This is why, despite the recent popularity of comprehensive spending reviews, selective spending reviews have over the decades been more common than comprehensive reviews. The spate of “comprehensive” spending reviews in recent years has been a direct reflection of the exceptional fiscal stress experienced by many OECD countries in the wake of the global financial crisis, and the consequent magnitude of the fiscal consolidation many have sought to undertake. Of the type of spending review which may have made sense under the extreme stress of recent years is not necessarily the type of spending review process which will work best on a continuing basis into the future. Even if we set aside the debate about the wisdom of “austerity” policies at the current time, it would be inappropriate to base the design of ongoing spending review mechanisms on the approach adopted in order to achieve exceptionally large fiscal adjustments such as that implemented recently in the United Kingdom.

Under more normal conditions, selective spending review is a better approach. Expenditure restraint rather than sudden major cuts is what is normally required, and it is easier to reallocate gradually than suddenly. The types of major changes required to, say, pension systems to achieve longer term fiscal sustainability are widely understood, and do not require comprehensive spending review to implement. Moreover, avoiding the extreme pressure of a comprehensive spending review has the added advantage that the review work carried out during each round of the spending review process will generally be more thorough and of higher quality.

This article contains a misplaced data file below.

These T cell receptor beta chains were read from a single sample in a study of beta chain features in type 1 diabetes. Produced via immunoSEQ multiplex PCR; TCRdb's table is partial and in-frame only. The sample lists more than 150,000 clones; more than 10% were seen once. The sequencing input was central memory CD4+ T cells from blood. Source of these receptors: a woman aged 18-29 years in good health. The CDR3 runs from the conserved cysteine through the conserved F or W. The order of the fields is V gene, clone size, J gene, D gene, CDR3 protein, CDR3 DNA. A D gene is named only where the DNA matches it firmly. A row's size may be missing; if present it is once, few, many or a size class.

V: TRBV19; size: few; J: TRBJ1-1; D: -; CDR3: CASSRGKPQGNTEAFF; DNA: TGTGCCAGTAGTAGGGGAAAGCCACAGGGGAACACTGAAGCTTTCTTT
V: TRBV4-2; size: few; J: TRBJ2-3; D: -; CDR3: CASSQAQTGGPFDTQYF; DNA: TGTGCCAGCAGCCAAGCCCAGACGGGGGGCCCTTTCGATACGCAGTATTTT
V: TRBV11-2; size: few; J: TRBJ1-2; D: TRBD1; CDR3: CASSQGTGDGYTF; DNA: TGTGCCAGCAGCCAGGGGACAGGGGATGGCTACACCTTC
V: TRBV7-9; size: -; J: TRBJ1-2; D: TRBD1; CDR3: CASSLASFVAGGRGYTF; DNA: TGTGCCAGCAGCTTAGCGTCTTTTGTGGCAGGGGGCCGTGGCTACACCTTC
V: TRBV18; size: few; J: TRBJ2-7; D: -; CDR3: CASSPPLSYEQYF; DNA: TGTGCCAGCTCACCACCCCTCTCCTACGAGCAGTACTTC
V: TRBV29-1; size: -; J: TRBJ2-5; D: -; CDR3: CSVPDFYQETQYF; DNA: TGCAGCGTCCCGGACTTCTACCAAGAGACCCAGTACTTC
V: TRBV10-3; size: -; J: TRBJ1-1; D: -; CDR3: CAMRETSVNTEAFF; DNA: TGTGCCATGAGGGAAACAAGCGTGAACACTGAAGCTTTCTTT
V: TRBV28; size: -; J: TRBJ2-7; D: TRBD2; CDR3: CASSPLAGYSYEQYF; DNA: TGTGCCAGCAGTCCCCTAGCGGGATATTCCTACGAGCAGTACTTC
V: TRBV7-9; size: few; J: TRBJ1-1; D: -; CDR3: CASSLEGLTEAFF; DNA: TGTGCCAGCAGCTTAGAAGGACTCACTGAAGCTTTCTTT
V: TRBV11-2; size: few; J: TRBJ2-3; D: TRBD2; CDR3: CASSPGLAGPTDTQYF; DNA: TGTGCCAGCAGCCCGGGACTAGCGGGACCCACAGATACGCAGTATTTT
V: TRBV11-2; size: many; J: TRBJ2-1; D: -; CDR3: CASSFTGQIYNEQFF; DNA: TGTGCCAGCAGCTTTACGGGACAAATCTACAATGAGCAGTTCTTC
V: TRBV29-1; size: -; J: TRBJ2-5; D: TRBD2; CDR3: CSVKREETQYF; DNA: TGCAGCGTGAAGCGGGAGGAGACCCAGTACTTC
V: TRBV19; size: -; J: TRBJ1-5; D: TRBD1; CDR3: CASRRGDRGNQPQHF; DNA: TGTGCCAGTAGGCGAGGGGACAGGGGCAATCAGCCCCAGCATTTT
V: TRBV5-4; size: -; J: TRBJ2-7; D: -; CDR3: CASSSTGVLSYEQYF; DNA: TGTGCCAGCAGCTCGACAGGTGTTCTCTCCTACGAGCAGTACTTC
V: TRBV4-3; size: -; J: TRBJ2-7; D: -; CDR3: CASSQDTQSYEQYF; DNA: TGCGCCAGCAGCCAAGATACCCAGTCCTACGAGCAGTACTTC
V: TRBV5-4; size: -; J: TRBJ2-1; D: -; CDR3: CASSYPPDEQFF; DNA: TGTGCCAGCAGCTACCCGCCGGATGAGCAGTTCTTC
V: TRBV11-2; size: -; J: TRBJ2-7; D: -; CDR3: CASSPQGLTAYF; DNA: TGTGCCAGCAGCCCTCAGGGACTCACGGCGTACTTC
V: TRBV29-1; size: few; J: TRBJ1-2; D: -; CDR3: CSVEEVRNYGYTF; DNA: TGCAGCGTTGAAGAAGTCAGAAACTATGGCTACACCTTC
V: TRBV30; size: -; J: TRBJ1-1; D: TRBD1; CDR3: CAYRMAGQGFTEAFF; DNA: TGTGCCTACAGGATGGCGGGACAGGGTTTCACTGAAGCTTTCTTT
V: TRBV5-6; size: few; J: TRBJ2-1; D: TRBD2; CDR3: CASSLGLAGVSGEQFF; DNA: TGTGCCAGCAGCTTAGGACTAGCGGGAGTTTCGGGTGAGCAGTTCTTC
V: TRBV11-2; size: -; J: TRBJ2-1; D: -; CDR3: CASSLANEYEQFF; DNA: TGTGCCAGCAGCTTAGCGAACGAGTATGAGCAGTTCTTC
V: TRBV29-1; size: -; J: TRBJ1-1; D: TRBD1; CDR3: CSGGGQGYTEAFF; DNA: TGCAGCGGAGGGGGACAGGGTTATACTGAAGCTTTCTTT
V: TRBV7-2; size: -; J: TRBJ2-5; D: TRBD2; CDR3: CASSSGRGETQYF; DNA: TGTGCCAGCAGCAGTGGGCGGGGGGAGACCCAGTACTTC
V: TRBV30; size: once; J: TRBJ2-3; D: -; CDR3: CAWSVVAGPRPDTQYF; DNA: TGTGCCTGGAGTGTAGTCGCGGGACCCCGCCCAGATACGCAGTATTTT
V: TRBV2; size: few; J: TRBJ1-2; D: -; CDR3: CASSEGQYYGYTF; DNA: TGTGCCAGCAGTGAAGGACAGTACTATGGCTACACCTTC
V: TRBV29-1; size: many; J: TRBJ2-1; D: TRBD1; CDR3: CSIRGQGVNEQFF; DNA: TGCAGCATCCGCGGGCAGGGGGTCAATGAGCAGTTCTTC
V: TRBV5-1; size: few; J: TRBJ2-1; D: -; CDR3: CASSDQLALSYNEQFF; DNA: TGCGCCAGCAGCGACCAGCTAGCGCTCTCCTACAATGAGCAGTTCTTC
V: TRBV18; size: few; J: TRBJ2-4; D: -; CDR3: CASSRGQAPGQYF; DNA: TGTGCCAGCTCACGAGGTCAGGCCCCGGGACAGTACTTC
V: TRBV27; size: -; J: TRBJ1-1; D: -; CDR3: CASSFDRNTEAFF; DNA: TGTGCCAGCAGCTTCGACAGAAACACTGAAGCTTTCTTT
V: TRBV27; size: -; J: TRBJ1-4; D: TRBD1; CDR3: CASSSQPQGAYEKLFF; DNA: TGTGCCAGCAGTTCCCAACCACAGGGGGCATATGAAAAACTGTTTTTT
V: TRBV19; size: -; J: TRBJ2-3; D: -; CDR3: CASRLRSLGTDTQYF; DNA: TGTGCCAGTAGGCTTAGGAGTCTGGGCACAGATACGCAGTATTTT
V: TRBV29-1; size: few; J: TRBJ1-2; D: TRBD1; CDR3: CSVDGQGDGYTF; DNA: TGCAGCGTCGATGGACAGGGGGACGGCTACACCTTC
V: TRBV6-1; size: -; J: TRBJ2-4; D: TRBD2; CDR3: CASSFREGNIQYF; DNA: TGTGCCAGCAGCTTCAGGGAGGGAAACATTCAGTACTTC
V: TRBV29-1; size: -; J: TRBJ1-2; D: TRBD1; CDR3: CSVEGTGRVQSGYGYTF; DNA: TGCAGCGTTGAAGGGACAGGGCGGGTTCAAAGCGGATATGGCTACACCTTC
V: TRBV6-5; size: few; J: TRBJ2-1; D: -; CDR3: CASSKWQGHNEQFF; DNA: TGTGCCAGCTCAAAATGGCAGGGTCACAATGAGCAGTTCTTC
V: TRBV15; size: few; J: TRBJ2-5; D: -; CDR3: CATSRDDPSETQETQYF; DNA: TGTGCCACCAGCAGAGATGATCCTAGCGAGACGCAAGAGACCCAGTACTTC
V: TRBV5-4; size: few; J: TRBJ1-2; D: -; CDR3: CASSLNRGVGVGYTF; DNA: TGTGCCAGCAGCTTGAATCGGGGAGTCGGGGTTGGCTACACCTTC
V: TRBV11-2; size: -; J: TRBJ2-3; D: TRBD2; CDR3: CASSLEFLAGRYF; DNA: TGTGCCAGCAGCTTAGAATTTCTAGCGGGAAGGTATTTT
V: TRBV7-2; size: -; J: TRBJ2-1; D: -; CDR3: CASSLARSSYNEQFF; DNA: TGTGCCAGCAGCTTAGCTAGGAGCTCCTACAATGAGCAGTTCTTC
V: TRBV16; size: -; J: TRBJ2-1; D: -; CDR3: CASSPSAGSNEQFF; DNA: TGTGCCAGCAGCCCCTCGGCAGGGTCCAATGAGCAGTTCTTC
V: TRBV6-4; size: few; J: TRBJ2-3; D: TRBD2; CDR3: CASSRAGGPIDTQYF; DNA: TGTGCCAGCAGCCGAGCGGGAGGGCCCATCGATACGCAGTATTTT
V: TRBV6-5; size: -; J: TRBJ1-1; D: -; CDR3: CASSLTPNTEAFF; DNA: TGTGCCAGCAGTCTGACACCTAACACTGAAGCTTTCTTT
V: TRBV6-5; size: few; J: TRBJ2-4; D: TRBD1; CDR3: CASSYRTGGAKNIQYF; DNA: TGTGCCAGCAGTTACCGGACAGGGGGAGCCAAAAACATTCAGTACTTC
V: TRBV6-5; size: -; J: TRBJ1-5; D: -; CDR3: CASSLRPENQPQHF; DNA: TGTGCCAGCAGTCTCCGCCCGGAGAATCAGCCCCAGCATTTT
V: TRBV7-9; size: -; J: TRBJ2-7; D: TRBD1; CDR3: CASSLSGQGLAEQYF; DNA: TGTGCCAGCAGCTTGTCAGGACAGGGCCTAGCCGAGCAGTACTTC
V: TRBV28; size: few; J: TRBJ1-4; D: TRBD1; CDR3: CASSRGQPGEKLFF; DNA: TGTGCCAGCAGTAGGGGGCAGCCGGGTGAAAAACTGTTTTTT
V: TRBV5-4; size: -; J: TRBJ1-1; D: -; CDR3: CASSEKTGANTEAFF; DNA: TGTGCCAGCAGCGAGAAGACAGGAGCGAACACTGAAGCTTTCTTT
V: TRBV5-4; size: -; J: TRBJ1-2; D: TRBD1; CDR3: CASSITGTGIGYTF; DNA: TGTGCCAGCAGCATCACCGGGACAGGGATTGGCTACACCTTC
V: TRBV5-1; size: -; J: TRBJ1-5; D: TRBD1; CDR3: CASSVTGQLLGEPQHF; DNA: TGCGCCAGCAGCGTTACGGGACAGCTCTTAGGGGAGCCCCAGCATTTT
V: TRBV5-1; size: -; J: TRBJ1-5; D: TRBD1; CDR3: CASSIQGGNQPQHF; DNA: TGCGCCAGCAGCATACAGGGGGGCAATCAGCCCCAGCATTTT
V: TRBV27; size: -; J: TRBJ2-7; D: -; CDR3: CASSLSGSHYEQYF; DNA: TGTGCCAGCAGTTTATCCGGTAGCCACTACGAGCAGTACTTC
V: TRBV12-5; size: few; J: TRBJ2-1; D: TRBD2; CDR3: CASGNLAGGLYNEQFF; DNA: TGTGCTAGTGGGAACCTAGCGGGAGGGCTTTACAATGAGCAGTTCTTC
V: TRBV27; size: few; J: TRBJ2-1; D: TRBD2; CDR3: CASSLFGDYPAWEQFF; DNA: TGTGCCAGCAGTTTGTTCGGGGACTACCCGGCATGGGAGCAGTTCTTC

Conversely, comprehensive spending reviews are only desirable when a government wishes to achieve major aggregate expenditure reductions in a short period of time – whether to deliver fiscal consolidation, to reduce the size of government, or to pave the way for a dramatic shift in the direction of spending after the arrival in office of a new government with radically different expenditure priorities to its predecessor.

There is, of course, a problem of terminology here as well – the term “comprehensive” is inherently ambiguous and cannot be taken literally. No spending review processes has ever reviewed everything – i.e. every single government program and every single business process. To do so would be completely impracticable.